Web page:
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Introductory Membership: Cadets & Midshipmen

The Cadet & Midshipman Monthly (August 2016 edition) – It pays to know your earnings, deductions, and allotments

2016-08-22

While most of us are aware of the amount of money that gets deposited into our bank accounts, not as many of us stop to review the various entitlements, deductions, and allotments that result in that net pay. These categories are listed in columns under those headings on your pay statements.  You should become familiar with these because many will continue when you are commissioned.

Under entitlements, you will see your gross cadet or midshipmen pay. According to U.S. Code (37 U.S. Code § 203), “A cadet at the United States Military Academy, the United States Air Force Academy, or the Coast Guard Academy, or a midshipman at the United States Naval Academy, is entitled to monthly cadet pay, or midshipman pay, at the monthly rate equal to 35 percent of the basic pay of a commissioned officer in the pay grade O–1 with less than two years of service.” In 2016, this comes out to about $1,040.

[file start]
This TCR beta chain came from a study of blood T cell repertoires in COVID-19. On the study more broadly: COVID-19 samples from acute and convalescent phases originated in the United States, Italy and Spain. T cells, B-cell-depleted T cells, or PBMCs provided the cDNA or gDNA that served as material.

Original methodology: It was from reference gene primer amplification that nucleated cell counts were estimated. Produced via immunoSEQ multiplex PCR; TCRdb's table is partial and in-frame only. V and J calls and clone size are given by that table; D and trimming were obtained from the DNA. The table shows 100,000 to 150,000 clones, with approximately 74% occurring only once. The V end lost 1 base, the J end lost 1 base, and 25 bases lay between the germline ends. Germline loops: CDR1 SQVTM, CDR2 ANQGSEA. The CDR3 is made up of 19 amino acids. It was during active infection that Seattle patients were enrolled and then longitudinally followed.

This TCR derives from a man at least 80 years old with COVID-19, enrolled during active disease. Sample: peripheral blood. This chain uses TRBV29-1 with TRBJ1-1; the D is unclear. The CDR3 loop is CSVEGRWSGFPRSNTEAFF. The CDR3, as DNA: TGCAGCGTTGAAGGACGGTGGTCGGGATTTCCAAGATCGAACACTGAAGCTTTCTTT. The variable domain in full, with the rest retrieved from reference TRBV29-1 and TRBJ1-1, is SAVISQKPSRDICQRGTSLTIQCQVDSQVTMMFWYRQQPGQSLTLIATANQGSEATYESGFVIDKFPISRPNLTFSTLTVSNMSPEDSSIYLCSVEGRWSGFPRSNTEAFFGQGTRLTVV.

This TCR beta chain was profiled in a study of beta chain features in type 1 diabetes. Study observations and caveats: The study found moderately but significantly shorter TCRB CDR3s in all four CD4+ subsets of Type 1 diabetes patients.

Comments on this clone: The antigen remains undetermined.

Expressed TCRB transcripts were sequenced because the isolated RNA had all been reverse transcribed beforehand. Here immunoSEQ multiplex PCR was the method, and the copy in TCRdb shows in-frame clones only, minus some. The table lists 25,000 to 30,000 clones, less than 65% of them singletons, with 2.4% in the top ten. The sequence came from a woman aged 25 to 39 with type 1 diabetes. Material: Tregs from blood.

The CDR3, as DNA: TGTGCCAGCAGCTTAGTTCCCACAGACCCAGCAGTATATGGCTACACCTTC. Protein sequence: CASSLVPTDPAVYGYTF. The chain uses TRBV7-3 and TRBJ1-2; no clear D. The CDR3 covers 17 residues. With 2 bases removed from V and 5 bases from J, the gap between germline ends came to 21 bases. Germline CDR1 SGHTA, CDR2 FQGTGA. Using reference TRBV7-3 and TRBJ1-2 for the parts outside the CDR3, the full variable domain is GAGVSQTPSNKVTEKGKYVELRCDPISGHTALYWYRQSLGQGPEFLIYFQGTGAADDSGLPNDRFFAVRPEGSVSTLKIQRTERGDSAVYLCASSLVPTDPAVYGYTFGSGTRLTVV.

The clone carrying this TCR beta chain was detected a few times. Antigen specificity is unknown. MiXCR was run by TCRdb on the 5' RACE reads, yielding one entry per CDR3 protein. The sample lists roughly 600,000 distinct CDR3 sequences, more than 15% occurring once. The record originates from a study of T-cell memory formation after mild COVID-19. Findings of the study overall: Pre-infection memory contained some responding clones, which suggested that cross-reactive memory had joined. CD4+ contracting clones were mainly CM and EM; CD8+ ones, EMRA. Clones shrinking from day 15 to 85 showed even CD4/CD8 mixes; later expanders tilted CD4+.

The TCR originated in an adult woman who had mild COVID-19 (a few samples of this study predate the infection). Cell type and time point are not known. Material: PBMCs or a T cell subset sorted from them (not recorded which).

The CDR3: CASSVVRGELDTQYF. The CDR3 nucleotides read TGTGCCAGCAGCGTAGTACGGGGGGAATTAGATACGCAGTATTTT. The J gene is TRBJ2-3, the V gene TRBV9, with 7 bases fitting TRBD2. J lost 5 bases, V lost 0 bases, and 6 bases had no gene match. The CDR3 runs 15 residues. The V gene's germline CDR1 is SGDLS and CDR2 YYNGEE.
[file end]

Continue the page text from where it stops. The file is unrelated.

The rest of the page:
Under deductions you will see various taxes, which all of us pay: State income tax, federal income tax, Federal Insurance Contributions Act tax (“FICA” tax or “Social Security” tax, which is 6.2% of one’s earned income up to $118,500 for 2016), and Medicare Tax (1.45% of your earned income in 2016, with no cap). And, by the way, the military matches your FICA and Medicare contributions. You may also see deductions in this section that go into your “cadet” or “midshipmen” account, which pays for products and services that the academies provide for you (for example, uniforms and haircuts).

Lastly, under allotments you will see items that you have designated to be paid out of your income. A common example is paying for life insurance. Although you may already have SGLI, there is nothing precluding you from obtaining additional insurance or replacing SGLI outright. In fact, AAFMAA’s Level Term I insurance provides coverage similar to SGLI at a lower premium.

What’s the bottom line? In general, your entitlements, minus your deductions and allotments should equal the net pay that gets deposited into your checking account. Spot check that once in a while and you will have a better understanding regarding the sources and uses of your income.